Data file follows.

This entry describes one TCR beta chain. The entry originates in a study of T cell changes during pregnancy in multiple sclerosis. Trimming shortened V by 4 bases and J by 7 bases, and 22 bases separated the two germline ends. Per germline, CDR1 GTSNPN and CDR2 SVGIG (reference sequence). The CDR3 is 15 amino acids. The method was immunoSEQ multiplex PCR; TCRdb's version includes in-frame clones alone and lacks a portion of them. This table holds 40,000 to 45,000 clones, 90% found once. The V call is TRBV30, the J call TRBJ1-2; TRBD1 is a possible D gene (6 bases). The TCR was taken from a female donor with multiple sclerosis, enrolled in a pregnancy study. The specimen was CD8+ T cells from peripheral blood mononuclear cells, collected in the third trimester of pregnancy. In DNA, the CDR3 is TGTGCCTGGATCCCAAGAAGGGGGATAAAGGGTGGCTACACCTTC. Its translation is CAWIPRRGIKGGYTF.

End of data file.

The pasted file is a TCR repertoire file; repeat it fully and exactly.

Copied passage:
This entry describes one TCR beta chain. The entry originates in a study of T cell changes during pregnancy in multiple sclerosis. Trimming shortened V by 4 bases and J by 7 bases, and 22 bases separated the two germline ends. Per germline, CDR1 GTSNPN and CDR2 SVGIG (reference sequence). The CDR3 is 15 amino acids. The method was immunoSEQ multiplex PCR; TCRdb's version includes in-frame clones alone and lacks a portion of them. This table holds 40,000 to 45,000 clones, 90% found once. The V call is TRBV30, the J call TRBJ1-2; TRBD1 is a possible D gene (6 bases). The TCR was taken from a female donor with multiple sclerosis, enrolled in a pregnancy study. The specimen was CD8+ T cells from peripheral blood mononuclear cells, collected in the third trimester of pregnancy. In DNA, the CDR3 is TGTGCCTGGATCCCAAGAAGGGGGATAAAGGGTGGCTACACCTTC. Its translation is CAWIPRRGIKGGYTF.